# Parrondo’s Paradox – how losing strategies can win

It is hard to believe but if you combine two losing games then, in some situations, you can turn them into a winning game. This is known as Parrondo’s paradox, named after Juan Parrondo (pictured), a Spanish physicist, who discovered the paradox in 1996.

If you have a coin which has a small bias to heads and you keep placing an even money bet that it will come up tails then eventually you will lose your money. You are playing a losing game, the odds are against you and you will lose in the long run. This will be our first game, a simple coin toss with a biased coin (coin 1)

The trick in the paradox is that the second game must involve a choice which depends on another factor. In the coin tossing example the second game might work as follows:

A player has a certain amount of money. At each turn they choose one of two coins to toss (coins 2 & 3), which coin they choose depends on the amount of money that they have at the start of that turn.

If the amount of money is a multiple of, say, 3 then the player chooses coin 2 to toss, if the amount of money in not a multiple of 3 then they choose coin 3.

Coins 2 & 3 have different likelihoods of coming up heads or tails.

The second game can be constructed as a losing game. As an example, if coin 3 is quite likely to come up tails, so that you win; and coin 2 is very likely to come up heads, so you lose, then the combination of the two can be made to be a losing game as the big losses on coin 2 are not offset by the smaller wins on coin 3.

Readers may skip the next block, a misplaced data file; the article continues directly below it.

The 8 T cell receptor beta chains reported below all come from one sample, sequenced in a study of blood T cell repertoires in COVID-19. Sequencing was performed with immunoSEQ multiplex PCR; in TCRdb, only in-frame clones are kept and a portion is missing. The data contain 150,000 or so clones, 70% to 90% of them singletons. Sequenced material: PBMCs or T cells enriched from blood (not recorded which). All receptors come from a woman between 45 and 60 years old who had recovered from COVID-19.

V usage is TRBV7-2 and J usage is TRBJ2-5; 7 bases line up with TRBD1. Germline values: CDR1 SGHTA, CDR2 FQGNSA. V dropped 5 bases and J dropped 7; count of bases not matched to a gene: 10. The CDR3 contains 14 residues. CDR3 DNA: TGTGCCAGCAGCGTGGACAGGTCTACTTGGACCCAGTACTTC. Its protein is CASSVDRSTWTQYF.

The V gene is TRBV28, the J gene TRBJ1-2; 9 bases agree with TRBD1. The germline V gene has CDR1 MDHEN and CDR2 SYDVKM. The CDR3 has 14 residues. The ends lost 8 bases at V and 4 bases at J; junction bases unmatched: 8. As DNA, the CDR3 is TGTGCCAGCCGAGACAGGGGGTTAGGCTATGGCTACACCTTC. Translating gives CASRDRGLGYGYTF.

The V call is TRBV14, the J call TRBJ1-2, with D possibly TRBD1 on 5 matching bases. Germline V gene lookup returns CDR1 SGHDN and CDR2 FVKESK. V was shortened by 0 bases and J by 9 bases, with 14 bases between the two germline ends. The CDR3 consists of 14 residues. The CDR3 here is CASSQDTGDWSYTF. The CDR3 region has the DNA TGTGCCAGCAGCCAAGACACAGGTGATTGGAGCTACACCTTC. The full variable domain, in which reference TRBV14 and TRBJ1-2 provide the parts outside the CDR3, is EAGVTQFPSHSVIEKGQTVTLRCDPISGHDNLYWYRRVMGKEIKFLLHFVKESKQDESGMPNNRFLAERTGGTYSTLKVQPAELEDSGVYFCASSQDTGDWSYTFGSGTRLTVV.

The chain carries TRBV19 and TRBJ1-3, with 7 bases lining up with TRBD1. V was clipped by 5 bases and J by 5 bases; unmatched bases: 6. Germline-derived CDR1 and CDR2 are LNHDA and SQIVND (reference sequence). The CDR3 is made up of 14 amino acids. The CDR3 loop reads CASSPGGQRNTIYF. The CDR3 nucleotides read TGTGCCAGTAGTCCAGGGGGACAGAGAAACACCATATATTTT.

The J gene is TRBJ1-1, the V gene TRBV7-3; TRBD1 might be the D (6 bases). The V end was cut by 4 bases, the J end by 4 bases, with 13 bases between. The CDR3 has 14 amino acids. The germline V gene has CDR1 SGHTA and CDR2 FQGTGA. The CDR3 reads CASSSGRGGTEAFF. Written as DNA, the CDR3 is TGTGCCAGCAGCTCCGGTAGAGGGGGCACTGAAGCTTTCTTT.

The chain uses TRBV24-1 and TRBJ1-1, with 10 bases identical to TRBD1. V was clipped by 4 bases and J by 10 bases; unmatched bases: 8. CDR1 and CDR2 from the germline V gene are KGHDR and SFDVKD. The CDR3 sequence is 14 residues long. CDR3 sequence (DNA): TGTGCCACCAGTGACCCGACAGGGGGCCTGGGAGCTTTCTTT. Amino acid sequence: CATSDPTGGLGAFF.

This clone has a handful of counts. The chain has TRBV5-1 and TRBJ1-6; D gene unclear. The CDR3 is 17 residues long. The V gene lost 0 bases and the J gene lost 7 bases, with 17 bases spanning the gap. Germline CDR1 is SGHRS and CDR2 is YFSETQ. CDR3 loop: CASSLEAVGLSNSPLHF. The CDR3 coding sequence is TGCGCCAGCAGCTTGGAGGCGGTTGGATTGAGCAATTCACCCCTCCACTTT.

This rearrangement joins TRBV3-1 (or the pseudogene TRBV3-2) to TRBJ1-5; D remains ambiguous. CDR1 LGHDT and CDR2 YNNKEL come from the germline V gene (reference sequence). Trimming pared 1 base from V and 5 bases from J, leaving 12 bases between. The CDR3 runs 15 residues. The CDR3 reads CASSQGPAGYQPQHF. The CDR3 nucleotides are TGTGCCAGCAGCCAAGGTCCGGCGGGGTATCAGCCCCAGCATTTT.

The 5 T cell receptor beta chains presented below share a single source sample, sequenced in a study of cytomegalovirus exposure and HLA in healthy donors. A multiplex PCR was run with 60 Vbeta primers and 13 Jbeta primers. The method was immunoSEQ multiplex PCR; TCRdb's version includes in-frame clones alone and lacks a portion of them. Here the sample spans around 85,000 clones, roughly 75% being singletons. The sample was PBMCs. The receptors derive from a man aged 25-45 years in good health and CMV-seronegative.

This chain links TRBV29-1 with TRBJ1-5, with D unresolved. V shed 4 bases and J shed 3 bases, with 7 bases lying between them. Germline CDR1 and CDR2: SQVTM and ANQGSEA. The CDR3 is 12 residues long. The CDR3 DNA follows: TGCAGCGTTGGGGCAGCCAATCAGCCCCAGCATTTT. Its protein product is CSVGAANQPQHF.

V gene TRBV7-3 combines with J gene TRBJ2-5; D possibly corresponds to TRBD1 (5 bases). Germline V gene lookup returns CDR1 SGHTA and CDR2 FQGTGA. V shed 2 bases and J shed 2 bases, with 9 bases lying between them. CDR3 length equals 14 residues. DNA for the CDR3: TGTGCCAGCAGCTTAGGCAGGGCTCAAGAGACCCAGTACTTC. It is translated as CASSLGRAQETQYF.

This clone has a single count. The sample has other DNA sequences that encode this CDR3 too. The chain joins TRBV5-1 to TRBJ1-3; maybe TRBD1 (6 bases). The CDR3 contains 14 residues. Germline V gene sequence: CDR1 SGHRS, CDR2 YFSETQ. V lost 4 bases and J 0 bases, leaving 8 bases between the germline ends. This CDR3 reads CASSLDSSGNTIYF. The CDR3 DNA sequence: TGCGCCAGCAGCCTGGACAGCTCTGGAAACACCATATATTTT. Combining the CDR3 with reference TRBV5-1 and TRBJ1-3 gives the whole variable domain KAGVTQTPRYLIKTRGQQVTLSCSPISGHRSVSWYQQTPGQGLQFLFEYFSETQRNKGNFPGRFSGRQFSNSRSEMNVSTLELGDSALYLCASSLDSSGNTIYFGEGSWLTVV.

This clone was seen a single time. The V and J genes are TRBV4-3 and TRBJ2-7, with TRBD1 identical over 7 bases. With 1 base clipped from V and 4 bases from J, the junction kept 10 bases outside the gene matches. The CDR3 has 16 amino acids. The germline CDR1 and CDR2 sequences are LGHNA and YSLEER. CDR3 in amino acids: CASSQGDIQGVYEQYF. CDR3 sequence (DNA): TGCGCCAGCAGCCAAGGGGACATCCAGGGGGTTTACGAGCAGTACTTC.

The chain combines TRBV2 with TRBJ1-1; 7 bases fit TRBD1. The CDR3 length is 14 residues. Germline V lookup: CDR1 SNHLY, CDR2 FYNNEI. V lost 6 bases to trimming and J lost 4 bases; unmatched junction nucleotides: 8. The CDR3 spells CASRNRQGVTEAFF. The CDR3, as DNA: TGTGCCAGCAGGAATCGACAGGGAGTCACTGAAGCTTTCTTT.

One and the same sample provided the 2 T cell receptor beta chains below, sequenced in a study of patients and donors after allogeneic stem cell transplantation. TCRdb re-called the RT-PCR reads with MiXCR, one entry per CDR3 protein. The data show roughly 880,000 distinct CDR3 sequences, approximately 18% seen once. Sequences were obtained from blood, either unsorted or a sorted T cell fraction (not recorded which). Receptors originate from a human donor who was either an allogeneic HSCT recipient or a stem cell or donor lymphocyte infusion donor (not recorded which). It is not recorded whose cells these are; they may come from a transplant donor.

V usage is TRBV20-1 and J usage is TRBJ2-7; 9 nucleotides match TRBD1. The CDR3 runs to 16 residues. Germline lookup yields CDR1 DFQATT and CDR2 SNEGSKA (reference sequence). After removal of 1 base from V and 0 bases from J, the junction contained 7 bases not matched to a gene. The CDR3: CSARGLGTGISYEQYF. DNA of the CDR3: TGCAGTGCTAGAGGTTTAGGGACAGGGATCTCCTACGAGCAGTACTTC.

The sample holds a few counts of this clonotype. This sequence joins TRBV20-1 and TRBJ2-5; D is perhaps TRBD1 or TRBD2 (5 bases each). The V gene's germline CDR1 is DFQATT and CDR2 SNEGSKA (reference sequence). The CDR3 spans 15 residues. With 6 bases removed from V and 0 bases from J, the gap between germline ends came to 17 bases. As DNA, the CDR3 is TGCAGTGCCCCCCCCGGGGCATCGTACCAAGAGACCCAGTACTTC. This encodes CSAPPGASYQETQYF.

By combining this with the first game, by for example playing the first game twice, then the second game twice, then the first game twice etc. It is possible to make the combined game a winning one.

This can work because the combination will mean that the winning coin 3 is used more often in the combined game than it is in the separate game, so the combined game becomes a winning one where the two separate games are losing ones.

This is the paradox, two losing games are combined into one winning game.

With the coin tossing example it is easy to see how this is possible if you consider it to be the combination of three games, two which are losing (coins 1 & 2) and one that is winning (coin 3). As long as you get to play coin 3 enough times you will win overall.

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